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So at least we can be pretty sure that biochar is not magical fairy dust in at least one soil type. Of course, I suspect it indicates more than that.

I want to know if things really work and after that I want to know why.

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@JohnS

I think many people have good soil and dont see benefits from using biochar. Here in Kansas the soil was bad i used many things to improve it like biochar. If you need soil nutrients we know the improvements can be seen right away. Like i said if you have a camp fire here and partially burn it down the wet it down and leave biochar and ash behind that area will be the greenest best growing area in that field for the next 20+ years. I can show someone where i camped as a kid and dig up biochar and ash in that spot from 45 years ago. Thats a big difference. It doesnt make a big difference on everything and some things no.difference at all.

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We had some spots where we burned big piles and the fire was too hot and did the opposite. It cooked the beneficials in the soil for years. This was on high ph soil. The spots were very negatively impacted while the areas around still had productive soil.

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Just one field trial that used replicated plots and statistics to draw conclusions.

I did not see anything with my own eyes to suggest their conclusions were wrong but they were only valid for the Peach trees on that particular plot of land. I’m guessing that other plots of land in different areas or crops could show improved yields. Some type of commercial biochar was used in the test but I’m not sure of the brand.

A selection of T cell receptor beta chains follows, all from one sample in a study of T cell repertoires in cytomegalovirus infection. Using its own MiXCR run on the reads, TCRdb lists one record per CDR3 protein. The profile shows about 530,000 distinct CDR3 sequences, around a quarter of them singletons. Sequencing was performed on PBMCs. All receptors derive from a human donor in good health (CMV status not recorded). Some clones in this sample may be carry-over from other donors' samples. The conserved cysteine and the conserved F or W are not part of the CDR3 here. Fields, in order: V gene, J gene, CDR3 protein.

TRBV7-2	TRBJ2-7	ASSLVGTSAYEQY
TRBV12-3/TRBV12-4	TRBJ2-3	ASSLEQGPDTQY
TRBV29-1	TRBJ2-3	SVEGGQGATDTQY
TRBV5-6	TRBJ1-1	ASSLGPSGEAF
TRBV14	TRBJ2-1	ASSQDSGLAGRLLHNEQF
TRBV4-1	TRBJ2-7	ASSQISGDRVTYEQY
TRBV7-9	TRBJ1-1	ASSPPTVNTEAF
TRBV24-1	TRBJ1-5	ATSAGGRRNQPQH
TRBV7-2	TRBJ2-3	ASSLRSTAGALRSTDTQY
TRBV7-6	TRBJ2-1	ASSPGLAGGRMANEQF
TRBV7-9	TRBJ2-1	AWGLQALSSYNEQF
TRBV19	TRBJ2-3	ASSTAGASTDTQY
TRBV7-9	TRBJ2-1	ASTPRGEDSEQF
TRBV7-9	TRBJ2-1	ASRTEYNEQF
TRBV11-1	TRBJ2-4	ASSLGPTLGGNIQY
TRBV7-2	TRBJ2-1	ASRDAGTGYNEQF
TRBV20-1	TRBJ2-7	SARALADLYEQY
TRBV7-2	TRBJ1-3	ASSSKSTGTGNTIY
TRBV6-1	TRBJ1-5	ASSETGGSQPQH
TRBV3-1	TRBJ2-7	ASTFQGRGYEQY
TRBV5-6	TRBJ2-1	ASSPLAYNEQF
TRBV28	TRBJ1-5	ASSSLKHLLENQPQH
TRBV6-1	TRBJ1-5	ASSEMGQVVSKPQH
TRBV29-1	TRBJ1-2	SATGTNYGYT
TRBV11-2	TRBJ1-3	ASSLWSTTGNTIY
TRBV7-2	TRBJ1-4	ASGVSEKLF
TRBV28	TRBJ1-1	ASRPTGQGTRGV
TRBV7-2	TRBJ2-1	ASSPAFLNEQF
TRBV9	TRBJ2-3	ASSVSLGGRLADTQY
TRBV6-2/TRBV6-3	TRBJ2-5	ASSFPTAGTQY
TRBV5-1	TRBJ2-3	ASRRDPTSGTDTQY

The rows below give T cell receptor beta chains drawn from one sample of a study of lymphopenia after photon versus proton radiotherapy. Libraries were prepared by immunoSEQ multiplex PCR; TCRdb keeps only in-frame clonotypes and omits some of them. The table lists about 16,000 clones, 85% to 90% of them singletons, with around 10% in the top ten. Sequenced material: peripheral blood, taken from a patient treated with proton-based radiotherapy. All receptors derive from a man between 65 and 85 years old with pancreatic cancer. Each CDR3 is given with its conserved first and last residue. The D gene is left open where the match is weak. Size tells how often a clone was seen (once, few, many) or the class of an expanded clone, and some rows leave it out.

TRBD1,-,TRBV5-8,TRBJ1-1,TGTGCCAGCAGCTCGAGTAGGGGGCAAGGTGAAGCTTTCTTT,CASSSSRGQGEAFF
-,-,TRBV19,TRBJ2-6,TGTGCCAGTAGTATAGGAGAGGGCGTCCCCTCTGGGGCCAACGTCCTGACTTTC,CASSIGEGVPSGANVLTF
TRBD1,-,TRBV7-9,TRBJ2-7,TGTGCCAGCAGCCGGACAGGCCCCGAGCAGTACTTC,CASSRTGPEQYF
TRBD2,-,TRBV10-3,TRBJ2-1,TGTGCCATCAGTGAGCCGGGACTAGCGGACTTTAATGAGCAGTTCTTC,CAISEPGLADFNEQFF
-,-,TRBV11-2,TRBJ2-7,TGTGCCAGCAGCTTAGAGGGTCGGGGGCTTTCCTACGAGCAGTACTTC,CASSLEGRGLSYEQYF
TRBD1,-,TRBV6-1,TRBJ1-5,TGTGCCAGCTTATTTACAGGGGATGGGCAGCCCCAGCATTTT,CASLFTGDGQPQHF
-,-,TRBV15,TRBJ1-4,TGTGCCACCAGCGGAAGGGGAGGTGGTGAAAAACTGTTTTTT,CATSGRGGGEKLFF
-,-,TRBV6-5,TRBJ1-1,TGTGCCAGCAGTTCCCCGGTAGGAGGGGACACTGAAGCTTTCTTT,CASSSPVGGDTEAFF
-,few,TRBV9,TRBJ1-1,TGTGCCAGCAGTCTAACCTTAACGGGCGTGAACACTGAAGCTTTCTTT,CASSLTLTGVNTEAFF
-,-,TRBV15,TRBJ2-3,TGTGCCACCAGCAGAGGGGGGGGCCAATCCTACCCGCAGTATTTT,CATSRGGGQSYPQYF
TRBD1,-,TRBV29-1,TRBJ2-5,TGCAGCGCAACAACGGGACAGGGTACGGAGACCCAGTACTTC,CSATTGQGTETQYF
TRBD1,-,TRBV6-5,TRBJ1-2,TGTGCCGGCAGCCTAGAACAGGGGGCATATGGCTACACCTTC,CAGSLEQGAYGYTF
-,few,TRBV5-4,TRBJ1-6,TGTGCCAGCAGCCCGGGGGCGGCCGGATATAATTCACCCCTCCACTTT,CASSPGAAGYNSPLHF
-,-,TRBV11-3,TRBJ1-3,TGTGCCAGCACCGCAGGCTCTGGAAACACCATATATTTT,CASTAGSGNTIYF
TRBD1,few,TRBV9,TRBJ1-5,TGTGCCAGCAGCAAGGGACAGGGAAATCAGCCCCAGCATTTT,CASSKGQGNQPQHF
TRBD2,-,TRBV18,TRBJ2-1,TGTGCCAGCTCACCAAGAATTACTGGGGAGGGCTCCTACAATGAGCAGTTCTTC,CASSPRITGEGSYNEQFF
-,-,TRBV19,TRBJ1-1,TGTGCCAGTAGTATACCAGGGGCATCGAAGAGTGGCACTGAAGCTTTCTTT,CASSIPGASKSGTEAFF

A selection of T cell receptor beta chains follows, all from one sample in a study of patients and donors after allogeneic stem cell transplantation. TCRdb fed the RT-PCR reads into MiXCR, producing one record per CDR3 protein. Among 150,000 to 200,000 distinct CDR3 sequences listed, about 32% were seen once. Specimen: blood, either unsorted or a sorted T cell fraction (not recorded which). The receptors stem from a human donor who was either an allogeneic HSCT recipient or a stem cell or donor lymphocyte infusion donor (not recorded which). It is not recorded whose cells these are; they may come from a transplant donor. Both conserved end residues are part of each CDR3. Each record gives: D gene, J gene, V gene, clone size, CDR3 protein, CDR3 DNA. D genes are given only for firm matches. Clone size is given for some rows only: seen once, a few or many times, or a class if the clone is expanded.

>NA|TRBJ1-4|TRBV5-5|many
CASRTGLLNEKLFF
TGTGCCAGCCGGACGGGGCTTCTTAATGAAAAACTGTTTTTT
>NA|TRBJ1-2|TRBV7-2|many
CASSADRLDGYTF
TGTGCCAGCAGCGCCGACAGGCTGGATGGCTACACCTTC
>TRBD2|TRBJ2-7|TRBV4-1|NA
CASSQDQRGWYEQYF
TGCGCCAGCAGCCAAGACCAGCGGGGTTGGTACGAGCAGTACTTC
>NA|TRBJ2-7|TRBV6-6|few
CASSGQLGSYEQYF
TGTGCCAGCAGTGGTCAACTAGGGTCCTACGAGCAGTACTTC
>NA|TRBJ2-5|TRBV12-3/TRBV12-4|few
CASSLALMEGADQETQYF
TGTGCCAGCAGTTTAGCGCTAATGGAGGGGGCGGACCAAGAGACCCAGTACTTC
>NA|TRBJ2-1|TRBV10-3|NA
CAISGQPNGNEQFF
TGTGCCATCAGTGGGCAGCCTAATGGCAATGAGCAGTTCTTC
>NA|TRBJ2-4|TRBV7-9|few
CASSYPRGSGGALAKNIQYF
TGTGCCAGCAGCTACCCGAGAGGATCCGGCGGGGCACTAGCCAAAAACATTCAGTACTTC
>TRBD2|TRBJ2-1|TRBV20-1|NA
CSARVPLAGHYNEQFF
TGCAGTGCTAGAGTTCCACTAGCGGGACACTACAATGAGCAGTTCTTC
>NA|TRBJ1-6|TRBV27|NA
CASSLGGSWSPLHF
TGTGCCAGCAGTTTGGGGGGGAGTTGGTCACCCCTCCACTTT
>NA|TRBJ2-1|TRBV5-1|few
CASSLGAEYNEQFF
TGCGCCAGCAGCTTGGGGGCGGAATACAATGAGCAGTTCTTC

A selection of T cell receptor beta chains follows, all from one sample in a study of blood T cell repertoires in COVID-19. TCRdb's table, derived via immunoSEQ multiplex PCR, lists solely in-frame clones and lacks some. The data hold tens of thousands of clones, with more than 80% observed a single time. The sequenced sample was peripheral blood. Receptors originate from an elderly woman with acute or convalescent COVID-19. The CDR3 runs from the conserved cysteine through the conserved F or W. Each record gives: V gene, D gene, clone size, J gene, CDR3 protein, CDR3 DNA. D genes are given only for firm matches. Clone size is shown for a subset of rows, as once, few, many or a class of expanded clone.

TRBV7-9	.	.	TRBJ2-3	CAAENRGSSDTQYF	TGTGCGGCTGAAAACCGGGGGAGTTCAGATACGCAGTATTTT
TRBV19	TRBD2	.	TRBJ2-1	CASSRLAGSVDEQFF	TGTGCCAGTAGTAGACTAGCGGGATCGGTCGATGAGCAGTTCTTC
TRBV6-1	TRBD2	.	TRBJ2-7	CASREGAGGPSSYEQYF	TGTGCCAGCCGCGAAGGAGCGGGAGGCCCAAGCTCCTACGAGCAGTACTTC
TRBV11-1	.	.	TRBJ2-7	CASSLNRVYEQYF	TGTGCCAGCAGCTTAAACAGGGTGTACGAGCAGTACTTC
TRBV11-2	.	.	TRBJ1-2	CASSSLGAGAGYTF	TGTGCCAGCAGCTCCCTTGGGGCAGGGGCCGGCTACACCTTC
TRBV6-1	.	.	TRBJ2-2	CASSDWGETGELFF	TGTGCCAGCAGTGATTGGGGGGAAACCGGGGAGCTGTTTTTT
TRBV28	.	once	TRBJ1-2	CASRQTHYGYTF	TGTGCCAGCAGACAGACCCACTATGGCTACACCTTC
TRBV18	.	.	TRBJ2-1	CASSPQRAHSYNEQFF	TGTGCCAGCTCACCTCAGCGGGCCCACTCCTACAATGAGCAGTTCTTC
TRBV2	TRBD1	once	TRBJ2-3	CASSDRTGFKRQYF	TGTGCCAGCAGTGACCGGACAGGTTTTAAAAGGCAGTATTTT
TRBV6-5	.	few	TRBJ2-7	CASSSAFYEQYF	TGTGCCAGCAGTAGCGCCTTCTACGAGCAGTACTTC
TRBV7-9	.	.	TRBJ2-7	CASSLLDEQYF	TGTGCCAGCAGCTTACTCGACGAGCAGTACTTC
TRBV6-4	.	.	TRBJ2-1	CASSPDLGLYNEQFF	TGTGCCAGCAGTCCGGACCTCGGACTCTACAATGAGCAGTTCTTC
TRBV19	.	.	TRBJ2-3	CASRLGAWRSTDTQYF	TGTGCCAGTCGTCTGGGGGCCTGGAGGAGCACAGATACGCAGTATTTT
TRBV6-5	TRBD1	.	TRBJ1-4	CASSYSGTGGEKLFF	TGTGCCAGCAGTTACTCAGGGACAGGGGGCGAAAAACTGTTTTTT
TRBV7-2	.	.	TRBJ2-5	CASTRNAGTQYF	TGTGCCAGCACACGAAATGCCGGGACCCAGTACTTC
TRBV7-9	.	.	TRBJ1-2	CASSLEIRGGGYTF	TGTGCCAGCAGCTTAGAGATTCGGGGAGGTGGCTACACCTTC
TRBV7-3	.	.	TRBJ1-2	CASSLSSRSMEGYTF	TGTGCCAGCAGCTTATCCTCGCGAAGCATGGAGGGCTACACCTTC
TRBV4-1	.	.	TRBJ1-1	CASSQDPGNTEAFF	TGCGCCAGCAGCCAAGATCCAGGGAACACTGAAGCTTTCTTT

“Slash and Burn” agriculture was common in parts of the US during the colonial period and is still common in certain underdeveloped countries now. Not exactly Biochar but pretty close.

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I know gardeners who use it today (without the slashing) but it’s mostly used to burn forest land when converting it to agriculture, so it went on in this country probably right up until most of the forest suitable for agriculture was burned. I’m guessing the prairies were burned as well.

I just read about it but couldn’t find any clear info about its history in this country, but common sense leads me to the above conclusion. Now it’s primarily used to convert rain forest into farm land. Needless to say, there is concern about this because these thin soils can sustain agriculture for only a few short years, but the process destroys them for forest for a very long time, I gather.

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The only way capillary rise can be different that just plain capillary pull as a force is if is different in some way, maybe by being less. But even then it would be capillary pull affected by gravity, Or is capillary rise a term that applies only to water derived from the water table? It would be the same force in that case.

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I burnt a lot of brush and old lumber from a torn down building over the winter. The lumber had a lot of nails in it and the burn pile was in an area that is often driven over in the summer.

I didn’t want my tires punctured, so I scraped off all the ash and a bit of the topsoil in the burning area. I dug a fair sized hole near the septic field that is never driven over. I filled it with the ash and dirt and nails from the burning area. I dug a smaller hole to bury a later burn that also had nails. I spread a light layer of topsoil over this entire area that I wanted to reseed with grass. The newly seeded area was probably 30’ x 50’ or so in size that I wanted to grow a nice new patch of lawn.